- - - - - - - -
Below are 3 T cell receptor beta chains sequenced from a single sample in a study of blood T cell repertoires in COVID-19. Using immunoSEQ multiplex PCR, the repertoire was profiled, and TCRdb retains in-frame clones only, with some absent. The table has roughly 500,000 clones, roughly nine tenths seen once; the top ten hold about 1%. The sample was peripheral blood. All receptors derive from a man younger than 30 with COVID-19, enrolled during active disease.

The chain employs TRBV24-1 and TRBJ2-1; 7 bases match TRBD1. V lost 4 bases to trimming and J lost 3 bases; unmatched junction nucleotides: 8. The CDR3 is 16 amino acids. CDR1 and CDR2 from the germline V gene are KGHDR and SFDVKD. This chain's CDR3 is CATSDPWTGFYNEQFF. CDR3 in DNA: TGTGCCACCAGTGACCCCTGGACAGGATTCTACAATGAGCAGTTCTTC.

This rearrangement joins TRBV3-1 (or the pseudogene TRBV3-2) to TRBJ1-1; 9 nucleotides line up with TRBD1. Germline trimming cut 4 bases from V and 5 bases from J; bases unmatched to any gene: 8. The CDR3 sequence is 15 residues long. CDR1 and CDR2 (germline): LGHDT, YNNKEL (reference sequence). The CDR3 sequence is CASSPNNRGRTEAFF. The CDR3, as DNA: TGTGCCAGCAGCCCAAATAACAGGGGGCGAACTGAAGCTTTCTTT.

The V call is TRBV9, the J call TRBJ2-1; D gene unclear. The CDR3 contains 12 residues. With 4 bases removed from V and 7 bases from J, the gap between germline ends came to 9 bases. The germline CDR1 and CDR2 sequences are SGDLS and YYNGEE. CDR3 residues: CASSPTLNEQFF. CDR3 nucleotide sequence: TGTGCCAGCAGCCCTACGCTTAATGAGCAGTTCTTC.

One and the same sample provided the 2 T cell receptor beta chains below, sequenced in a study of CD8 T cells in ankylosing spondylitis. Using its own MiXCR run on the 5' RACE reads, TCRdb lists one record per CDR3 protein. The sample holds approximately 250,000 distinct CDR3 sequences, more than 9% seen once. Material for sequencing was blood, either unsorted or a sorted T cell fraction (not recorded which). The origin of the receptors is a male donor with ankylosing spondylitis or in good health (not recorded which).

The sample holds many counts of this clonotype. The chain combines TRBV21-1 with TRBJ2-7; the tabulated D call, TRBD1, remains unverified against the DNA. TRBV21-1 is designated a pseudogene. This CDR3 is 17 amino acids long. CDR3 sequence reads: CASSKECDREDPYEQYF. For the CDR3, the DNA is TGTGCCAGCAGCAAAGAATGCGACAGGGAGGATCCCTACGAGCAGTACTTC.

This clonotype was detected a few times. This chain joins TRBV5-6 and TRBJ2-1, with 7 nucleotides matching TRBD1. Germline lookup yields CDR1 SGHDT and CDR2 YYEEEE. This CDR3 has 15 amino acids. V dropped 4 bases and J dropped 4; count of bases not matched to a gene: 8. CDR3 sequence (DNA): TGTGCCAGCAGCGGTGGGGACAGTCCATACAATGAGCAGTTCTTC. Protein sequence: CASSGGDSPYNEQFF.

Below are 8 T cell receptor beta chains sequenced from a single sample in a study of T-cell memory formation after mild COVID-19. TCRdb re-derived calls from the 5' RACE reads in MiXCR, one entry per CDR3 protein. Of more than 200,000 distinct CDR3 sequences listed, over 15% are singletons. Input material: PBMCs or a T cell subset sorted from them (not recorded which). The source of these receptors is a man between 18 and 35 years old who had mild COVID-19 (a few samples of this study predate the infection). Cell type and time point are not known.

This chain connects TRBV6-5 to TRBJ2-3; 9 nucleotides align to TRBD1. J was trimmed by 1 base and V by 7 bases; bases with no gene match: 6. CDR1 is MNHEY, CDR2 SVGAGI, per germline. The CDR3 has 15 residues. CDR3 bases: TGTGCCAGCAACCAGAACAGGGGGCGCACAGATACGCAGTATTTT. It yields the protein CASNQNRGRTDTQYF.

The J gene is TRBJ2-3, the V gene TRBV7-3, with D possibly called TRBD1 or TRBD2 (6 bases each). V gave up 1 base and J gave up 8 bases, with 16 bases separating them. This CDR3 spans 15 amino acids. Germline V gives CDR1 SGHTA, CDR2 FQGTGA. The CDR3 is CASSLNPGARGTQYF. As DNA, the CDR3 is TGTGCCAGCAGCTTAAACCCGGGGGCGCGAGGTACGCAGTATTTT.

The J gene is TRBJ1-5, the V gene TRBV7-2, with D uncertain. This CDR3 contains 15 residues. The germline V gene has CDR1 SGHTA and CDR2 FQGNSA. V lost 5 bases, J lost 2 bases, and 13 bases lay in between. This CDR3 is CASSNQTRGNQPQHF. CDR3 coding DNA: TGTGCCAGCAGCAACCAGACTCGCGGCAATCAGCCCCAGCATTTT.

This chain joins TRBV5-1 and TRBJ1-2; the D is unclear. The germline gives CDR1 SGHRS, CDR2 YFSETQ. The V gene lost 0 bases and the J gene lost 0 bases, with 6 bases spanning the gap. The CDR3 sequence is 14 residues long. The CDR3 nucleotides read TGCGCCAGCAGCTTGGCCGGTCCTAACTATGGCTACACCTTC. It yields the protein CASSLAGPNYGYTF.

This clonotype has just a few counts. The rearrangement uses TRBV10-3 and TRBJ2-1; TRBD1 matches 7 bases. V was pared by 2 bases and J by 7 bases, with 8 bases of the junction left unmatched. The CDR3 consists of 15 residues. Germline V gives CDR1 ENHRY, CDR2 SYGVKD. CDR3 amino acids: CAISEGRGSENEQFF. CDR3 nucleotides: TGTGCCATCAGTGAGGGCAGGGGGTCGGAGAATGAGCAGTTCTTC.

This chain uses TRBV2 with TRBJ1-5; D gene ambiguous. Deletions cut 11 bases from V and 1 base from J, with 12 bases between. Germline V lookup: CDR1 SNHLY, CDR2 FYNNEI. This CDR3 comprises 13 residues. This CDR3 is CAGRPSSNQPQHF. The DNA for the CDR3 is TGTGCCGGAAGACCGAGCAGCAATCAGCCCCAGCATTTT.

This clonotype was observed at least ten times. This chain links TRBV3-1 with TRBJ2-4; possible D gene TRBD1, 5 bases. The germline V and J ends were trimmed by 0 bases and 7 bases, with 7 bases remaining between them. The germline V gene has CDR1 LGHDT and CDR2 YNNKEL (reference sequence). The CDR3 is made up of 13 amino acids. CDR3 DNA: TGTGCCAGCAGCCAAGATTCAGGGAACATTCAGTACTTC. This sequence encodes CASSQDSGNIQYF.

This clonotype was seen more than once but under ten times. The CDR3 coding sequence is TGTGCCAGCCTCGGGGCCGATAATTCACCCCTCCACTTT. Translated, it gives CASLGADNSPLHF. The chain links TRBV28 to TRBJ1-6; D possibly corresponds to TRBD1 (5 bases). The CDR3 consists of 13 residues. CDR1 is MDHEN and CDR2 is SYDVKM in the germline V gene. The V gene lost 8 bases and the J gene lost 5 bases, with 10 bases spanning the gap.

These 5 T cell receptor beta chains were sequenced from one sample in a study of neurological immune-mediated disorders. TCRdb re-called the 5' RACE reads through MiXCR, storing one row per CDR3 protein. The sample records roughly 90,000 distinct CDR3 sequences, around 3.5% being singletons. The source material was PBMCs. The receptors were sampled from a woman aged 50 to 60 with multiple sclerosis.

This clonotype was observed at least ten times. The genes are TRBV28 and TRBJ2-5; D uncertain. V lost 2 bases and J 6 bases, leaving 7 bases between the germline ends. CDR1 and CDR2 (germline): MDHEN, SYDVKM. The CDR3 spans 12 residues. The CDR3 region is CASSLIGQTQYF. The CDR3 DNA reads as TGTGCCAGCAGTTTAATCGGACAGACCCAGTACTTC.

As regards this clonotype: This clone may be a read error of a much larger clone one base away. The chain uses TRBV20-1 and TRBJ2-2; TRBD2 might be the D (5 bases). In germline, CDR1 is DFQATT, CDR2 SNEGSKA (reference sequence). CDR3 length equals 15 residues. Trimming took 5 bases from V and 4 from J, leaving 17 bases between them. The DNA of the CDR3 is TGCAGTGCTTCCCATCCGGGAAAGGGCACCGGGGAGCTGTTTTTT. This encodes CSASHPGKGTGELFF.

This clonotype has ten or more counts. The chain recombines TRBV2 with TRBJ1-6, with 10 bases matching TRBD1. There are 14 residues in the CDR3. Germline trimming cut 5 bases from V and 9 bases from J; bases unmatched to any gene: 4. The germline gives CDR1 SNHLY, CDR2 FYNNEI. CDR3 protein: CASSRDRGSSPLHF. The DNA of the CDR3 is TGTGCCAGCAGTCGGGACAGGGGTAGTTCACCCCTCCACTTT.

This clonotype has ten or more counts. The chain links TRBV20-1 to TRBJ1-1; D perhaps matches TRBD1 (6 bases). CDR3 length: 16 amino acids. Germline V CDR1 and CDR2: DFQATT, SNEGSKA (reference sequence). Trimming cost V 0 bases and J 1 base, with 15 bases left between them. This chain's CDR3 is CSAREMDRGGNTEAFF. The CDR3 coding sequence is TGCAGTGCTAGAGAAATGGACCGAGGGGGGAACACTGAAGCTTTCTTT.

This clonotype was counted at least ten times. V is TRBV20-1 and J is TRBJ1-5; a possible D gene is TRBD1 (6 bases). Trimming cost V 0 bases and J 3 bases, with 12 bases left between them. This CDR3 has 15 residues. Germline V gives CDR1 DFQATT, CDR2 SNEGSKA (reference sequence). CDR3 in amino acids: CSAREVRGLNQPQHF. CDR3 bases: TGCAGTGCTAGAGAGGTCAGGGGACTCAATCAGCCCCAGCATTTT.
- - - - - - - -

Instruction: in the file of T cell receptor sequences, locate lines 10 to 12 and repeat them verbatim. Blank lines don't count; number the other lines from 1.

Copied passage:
The J gene is TRBJ2-3, the V gene TRBV7-3, with D possibly called TRBD1 or TRBD2 (6 bases each). V gave up 1 base and J gave up 8 bases, with 16 bases separating them. This CDR3 spans 15 amino acids. Germline V gives CDR1 SGHTA, CDR2 FQGTGA. The CDR3 is CASSLNPGARGTQYF. As DNA, the CDR3 is TGTGCCAGCAGCTTAAACCCGGGGGCGCGAGGTACGCAGTATTTT.

The J gene is TRBJ1-5, the V gene TRBV7-2, with D uncertain. This CDR3 contains 15 residues. The germline V gene has CDR1 SGHTA and CDR2 FQGNSA. V lost 5 bases, J lost 2 bases, and 13 bases lay in between. This CDR3 is CASSNQTRGNQPQHF. CDR3 coding DNA: TGTGCCAGCAGCAACCAGACTCGCGGCAATCAGCCCCAGCATTTT.

This chain joins TRBV5-1 and TRBJ1-2; the D is unclear. The germline gives CDR1 SGHRS, CDR2 YFSETQ. The V gene lost 0 bases and the J gene lost 0 bases, with 6 bases spanning the gap. The CDR3 sequence is 14 residues long. The CDR3 nucleotides read TGCGCCAGCAGCTTGGCCGGTCCTAACTATGGCTACACCTTC. It yields the protein CASSLAGPNYGYTF.